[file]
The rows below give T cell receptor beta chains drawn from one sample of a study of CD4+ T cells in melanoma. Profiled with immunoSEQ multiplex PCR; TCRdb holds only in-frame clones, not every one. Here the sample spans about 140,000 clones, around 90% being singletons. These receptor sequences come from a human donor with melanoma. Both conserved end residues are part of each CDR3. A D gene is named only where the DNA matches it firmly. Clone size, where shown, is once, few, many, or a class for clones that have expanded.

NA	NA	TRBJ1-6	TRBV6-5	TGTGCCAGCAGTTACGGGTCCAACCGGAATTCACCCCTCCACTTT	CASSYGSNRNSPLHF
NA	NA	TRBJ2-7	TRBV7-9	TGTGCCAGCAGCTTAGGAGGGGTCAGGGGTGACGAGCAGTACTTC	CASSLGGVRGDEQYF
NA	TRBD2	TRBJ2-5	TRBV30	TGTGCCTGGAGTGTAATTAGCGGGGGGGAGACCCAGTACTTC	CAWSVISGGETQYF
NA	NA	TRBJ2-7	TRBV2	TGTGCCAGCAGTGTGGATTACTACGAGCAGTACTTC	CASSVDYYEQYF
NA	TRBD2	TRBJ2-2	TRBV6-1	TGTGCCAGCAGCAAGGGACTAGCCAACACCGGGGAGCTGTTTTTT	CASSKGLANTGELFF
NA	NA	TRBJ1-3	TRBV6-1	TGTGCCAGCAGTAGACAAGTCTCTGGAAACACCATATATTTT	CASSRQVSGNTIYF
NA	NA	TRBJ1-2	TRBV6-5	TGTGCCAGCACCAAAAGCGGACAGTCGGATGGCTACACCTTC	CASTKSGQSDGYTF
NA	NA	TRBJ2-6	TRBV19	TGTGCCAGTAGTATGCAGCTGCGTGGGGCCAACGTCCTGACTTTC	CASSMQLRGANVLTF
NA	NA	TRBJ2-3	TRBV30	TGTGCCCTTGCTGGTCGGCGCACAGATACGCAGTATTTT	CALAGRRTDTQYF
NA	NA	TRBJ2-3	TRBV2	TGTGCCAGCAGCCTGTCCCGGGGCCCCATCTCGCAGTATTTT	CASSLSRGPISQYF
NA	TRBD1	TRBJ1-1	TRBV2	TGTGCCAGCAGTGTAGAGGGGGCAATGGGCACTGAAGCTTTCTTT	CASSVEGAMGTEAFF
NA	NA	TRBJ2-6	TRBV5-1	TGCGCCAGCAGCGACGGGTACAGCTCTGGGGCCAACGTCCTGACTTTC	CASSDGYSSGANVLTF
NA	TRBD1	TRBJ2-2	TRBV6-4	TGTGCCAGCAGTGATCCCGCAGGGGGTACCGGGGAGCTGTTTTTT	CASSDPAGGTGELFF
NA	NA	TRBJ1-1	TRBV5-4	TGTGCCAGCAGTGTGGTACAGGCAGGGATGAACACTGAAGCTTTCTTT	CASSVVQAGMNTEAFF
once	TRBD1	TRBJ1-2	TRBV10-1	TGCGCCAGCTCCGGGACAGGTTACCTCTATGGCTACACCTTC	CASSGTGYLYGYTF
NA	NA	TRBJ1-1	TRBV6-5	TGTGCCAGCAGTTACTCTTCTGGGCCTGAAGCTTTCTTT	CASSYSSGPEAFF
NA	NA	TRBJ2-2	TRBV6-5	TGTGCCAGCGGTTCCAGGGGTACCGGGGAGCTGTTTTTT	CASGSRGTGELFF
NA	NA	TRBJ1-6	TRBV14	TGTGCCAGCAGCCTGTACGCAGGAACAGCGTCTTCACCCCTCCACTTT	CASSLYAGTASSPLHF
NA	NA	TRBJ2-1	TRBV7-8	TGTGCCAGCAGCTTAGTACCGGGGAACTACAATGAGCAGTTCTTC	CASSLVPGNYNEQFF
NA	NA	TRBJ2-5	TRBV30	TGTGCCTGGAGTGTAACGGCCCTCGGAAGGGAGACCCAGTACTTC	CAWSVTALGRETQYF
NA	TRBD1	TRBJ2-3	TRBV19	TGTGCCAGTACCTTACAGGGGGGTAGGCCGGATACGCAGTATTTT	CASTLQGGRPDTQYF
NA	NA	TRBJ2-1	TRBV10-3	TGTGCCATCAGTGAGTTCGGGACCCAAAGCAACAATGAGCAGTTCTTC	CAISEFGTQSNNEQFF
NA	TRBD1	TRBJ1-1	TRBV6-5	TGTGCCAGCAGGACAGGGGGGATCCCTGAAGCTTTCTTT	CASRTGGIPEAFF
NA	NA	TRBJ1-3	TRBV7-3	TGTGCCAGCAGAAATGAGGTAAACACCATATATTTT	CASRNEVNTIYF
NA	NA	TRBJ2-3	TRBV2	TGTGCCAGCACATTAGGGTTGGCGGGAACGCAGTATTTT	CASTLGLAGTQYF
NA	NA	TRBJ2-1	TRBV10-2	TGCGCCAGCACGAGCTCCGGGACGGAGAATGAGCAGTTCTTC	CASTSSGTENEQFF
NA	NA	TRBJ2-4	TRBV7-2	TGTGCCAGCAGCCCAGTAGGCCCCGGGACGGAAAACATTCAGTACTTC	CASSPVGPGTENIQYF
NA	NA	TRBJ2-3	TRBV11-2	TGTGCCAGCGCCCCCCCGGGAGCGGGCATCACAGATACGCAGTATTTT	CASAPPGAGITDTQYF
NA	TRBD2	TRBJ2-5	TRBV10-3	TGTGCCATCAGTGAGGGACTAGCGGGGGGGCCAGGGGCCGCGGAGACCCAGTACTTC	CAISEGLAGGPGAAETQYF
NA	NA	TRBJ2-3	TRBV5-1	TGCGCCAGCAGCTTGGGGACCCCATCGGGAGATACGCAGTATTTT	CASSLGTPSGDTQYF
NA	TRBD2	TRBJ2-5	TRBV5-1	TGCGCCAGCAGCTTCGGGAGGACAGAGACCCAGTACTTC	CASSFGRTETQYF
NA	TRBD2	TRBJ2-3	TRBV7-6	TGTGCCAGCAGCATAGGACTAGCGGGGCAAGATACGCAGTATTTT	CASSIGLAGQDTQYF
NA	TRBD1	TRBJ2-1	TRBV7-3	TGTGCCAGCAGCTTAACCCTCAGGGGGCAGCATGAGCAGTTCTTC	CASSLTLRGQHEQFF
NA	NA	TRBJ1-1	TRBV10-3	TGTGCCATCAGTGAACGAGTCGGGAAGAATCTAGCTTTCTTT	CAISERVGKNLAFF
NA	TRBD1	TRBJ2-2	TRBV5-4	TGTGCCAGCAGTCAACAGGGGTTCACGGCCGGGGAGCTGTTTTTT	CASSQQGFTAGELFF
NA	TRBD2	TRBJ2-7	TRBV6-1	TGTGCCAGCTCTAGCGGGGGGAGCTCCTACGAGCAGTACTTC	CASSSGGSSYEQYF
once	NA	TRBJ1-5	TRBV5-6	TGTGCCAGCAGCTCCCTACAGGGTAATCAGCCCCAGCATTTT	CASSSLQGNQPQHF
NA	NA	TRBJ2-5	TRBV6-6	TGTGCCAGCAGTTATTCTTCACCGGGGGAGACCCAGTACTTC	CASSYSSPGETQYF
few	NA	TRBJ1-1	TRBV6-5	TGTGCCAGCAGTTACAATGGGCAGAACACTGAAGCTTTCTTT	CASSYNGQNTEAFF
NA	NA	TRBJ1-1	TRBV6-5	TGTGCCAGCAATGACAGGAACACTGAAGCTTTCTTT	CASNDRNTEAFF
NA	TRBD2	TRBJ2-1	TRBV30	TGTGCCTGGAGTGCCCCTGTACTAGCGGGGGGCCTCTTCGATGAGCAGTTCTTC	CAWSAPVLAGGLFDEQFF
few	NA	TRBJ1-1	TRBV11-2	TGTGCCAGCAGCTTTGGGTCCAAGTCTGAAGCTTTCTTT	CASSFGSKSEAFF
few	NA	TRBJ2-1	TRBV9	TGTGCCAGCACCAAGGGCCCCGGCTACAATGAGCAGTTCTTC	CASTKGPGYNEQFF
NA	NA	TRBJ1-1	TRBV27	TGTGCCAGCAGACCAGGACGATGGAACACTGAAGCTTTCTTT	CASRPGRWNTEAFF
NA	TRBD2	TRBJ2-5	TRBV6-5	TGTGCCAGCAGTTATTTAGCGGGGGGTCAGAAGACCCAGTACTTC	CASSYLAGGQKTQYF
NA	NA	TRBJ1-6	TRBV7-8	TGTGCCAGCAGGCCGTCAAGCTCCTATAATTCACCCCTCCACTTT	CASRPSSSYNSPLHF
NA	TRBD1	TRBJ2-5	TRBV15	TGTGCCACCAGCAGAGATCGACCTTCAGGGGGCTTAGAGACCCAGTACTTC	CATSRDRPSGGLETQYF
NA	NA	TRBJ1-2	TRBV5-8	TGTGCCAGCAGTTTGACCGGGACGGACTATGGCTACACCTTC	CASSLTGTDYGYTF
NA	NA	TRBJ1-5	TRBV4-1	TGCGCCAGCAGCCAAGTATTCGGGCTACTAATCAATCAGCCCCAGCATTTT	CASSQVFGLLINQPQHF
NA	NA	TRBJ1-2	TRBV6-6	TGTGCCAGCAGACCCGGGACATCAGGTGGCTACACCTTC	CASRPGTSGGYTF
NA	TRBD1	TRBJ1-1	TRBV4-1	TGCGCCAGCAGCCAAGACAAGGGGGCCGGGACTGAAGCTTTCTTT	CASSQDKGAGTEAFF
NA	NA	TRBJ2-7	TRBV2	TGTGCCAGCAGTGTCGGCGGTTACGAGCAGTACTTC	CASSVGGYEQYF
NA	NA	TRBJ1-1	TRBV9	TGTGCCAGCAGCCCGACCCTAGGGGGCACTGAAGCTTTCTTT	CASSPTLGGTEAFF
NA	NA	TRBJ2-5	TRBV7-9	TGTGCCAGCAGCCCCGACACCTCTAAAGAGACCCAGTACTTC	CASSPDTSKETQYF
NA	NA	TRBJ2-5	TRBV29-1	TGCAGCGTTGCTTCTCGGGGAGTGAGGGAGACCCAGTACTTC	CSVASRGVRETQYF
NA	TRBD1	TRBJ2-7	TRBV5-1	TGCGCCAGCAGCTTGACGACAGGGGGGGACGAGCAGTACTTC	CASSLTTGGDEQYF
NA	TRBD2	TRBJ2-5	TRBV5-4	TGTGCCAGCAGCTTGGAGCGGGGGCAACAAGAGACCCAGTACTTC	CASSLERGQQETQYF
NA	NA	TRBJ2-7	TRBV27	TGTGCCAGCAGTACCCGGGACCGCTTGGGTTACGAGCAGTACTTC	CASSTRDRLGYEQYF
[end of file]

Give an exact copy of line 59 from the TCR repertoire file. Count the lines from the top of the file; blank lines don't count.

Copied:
NA	NA	TRBJ2-7	TRBV27	TGTGCCAGCAGTACCCGGGACCGCTTGGGTTACGAGCAGTACTTC	CASSTRDRLGYEQYF